Empathy affects our creativity because it increases the options and possibilities that we see.

It

  • helps us see beyond the object to the being.
  • causes us to embrace the other and to naturally care.
  • prevents us from taking actions that would harm because we can become immobilized that way.
  • lets our options and choices become animated and alive through our energetic experience.
  • helps us see paths and directions can so numerous that we sometimes cannot choose.not from laziness or wishy-washiness but from our own conscientiousness.

The empathetic nature is something that non-HSPs often will not likely understand.

We have a right brained empathy, rather than a left-brained approach. It is not object oriented. It is being oriented and that makes all the difference.

Empathic Nature And Creative Choices

Empathy affects the choices we make. Like other HSPs, I certainly try to make empathetic choices.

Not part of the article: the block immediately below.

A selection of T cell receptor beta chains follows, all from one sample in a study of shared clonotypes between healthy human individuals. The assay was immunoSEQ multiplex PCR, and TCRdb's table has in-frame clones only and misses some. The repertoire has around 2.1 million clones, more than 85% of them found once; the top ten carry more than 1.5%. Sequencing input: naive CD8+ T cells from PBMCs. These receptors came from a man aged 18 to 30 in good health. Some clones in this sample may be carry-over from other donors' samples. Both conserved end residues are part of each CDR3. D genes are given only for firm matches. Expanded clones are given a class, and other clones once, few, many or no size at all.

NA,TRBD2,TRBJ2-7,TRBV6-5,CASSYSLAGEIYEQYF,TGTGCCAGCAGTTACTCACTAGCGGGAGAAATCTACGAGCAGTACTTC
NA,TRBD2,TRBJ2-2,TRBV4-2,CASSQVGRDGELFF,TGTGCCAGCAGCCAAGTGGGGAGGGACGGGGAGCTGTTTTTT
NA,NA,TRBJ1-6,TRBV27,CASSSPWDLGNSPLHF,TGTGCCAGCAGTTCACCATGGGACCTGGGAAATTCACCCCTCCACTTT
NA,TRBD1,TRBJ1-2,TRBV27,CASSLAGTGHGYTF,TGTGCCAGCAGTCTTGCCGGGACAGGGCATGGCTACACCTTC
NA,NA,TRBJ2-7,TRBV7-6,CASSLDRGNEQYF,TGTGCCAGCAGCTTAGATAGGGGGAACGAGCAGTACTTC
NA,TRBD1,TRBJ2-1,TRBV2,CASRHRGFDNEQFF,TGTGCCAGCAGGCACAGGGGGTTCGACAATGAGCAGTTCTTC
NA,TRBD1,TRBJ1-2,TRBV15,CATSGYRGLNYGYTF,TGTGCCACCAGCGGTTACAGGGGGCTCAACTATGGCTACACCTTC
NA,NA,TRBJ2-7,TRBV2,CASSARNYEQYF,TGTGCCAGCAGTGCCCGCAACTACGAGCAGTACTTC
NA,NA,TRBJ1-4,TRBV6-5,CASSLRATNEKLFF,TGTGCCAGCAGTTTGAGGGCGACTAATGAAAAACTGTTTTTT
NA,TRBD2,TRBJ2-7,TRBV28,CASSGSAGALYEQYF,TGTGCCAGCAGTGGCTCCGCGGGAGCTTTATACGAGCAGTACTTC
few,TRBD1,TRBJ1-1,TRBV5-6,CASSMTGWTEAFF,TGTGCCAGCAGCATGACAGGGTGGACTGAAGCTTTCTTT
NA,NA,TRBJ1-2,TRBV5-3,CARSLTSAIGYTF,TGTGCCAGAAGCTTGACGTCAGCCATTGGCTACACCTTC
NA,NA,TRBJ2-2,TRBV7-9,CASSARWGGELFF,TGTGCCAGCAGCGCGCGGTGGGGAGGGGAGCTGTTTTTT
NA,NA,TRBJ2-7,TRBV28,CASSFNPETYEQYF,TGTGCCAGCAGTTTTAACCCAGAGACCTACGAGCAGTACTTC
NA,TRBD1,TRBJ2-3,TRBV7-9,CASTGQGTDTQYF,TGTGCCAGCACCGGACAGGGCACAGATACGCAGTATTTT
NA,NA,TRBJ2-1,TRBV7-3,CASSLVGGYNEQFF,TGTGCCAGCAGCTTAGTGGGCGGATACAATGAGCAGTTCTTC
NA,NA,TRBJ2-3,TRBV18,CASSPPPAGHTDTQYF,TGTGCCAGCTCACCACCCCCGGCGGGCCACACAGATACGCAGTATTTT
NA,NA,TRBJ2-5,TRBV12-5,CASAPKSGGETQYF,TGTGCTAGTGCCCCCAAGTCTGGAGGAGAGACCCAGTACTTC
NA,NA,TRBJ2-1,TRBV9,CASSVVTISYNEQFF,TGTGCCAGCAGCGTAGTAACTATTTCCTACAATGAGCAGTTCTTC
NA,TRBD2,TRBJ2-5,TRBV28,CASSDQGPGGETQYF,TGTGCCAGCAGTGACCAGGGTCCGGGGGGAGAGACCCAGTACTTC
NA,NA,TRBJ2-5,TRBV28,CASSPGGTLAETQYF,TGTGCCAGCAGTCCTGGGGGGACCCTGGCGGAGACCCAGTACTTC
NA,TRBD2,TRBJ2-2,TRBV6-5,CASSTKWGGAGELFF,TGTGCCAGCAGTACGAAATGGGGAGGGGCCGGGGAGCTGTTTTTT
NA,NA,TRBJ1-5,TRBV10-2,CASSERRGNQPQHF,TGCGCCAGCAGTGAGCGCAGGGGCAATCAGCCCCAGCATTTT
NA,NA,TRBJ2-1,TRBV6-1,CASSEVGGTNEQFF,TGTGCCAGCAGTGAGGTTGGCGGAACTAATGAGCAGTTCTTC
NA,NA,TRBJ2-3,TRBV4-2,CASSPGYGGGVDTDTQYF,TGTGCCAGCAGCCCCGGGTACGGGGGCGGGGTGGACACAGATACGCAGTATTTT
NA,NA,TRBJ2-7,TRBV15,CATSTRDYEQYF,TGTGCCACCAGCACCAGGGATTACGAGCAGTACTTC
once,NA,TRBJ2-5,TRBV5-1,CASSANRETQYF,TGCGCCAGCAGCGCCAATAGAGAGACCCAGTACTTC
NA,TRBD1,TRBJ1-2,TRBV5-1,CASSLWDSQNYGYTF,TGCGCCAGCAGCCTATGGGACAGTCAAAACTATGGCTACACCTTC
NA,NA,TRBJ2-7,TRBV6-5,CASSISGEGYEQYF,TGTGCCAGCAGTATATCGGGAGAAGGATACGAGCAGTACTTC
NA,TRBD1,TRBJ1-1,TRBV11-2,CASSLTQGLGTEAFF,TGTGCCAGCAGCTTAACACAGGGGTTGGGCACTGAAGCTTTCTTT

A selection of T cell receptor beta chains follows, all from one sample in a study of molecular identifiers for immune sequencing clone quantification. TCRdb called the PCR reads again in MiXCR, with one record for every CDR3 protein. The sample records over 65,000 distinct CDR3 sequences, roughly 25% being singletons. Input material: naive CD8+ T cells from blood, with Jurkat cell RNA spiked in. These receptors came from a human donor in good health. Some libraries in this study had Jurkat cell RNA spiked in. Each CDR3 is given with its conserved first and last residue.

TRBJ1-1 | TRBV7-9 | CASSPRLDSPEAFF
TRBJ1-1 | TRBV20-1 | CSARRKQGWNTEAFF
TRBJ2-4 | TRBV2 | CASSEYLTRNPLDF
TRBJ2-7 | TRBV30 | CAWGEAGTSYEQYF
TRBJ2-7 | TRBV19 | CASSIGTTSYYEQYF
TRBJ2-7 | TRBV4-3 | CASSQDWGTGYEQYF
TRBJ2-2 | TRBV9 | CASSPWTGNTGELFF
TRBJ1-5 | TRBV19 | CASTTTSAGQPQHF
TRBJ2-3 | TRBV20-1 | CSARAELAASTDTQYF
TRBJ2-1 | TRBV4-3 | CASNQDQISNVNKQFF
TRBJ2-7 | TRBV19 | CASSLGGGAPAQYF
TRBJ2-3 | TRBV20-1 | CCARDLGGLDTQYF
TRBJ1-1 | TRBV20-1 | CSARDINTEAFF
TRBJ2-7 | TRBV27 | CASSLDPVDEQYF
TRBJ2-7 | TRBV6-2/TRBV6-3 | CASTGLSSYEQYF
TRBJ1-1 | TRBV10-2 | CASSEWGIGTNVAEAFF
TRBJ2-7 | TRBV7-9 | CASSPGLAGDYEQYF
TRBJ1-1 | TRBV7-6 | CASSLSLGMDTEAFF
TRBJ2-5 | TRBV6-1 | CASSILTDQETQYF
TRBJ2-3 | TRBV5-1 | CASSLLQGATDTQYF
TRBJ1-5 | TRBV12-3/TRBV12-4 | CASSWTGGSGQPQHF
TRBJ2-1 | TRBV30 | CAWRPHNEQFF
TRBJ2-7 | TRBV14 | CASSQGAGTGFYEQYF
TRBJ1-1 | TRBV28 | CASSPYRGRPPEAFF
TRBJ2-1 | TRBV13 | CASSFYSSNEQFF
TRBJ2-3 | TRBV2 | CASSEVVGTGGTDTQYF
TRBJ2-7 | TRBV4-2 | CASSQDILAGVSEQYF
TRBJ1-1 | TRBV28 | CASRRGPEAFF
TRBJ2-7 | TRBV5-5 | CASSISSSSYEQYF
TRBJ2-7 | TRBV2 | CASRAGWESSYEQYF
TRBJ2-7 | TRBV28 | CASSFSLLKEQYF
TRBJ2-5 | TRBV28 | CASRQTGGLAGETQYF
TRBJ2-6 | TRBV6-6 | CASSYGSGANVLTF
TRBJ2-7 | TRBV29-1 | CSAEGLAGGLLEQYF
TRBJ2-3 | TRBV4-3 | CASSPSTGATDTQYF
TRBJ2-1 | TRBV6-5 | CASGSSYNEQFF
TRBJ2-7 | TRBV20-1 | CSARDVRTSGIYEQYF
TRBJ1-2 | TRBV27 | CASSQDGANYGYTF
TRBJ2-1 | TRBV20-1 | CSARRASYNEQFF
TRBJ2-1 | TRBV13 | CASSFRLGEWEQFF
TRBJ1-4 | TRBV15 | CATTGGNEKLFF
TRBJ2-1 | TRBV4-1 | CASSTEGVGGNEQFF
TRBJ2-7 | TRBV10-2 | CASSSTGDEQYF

Our empathetic nature can lead us to better choices or to weaker ones. They cause us to use our creativity to serve the greater good, or have it used to serve someone else’s self-interest.

When we allow our empathy to be abused, we cannot use our creativity well and we hurt ourselves. Codependency can result in the misuse of our creative talents and that is never good. HSPs have to watch for those who are victim narcissists, complainers and passive aggressive individuals who use our empathy to serve their purposes.

Empathy can have a tremendously positive impact on our decisions and choices.  We let it inform us about when it has been used well, because when that happens we make choices that have the feeling of rightness or of a great fit that gives us a good feeling about what we are doing.

It is up to us to make sure our empathy serves our creativity well and is used in a positive way.

It is such a shame when empathy and/or creativity is squandered because both our empathy and creativity are precious.

The world needs more of both.